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PKC Disruptors

Reflecting recent work in the Kennedy lab

Protein Kinase C (PKC) is a member of the AGC subfamily of kinases and regulates a wide array of signaling pathways and physiological processes. Protein–protein interactions involving PKC and its scaffolding partners dictate the spatiotemporal dynamics of PKC activity, including its access to activating second messenger molecules and potential substrates.

While the A Kinase Anchoring Protein (AKAP) family of scaffold proteins universally bind PKA, several were also found to scaffold PKC, thereby serving to tune its catalytic output. Targeting these scaffolding interactions can further shed light on the effect of subcellular compartmentalization on PKC signaling.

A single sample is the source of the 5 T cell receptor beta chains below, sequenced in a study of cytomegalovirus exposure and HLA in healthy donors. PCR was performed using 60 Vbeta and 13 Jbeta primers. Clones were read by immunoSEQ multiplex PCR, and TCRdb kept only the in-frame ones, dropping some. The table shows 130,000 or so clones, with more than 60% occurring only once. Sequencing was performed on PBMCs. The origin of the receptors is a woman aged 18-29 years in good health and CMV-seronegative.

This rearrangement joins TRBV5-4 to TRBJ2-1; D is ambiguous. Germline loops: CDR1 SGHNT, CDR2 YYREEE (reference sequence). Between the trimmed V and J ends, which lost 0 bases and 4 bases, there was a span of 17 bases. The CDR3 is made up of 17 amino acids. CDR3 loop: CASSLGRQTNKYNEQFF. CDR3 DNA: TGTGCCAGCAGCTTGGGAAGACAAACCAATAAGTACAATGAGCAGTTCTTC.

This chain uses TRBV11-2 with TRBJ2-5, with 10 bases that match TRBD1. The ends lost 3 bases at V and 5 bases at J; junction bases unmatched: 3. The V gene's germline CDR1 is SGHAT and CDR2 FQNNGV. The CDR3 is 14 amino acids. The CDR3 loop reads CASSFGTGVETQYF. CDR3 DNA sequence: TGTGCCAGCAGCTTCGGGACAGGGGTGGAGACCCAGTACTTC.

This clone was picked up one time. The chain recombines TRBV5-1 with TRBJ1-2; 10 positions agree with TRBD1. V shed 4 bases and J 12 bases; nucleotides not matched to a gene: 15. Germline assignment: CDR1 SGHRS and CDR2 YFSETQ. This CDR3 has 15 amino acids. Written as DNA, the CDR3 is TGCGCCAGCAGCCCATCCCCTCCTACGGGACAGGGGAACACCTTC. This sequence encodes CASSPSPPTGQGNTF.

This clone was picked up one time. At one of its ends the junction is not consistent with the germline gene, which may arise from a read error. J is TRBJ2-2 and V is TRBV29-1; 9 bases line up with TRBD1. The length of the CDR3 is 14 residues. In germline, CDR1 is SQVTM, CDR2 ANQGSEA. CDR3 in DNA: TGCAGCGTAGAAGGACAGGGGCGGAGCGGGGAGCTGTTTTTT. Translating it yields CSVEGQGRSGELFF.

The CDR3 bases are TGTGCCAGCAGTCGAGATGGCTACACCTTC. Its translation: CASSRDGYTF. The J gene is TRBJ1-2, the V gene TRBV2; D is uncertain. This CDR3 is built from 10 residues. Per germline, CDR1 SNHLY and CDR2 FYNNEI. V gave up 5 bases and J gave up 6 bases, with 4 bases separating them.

Here is reported the development of two hydrocarbon stapled peptides, CSTAD5 and CSTAD6, that are cell permeable and bind PKC to disrupt PKC–gravin complex formation in cells. Both constrained peptides downregulate PMA-induced cytoskeletal remodeling that is mediated by the PKC–gravin complex as measured by cell rounding.

Further, these peptides downregulate PKC substrate phosphorylation and cell motility. The researchers suspect that no PKC-selective AKAP disruptors have previously been reported and thus CSTAD5 and CSTAD6 are novel disruptors of PKC scaffolding by AKAPs and may serve as powerful tools for dissecting AKAP-localized PKC signaling.

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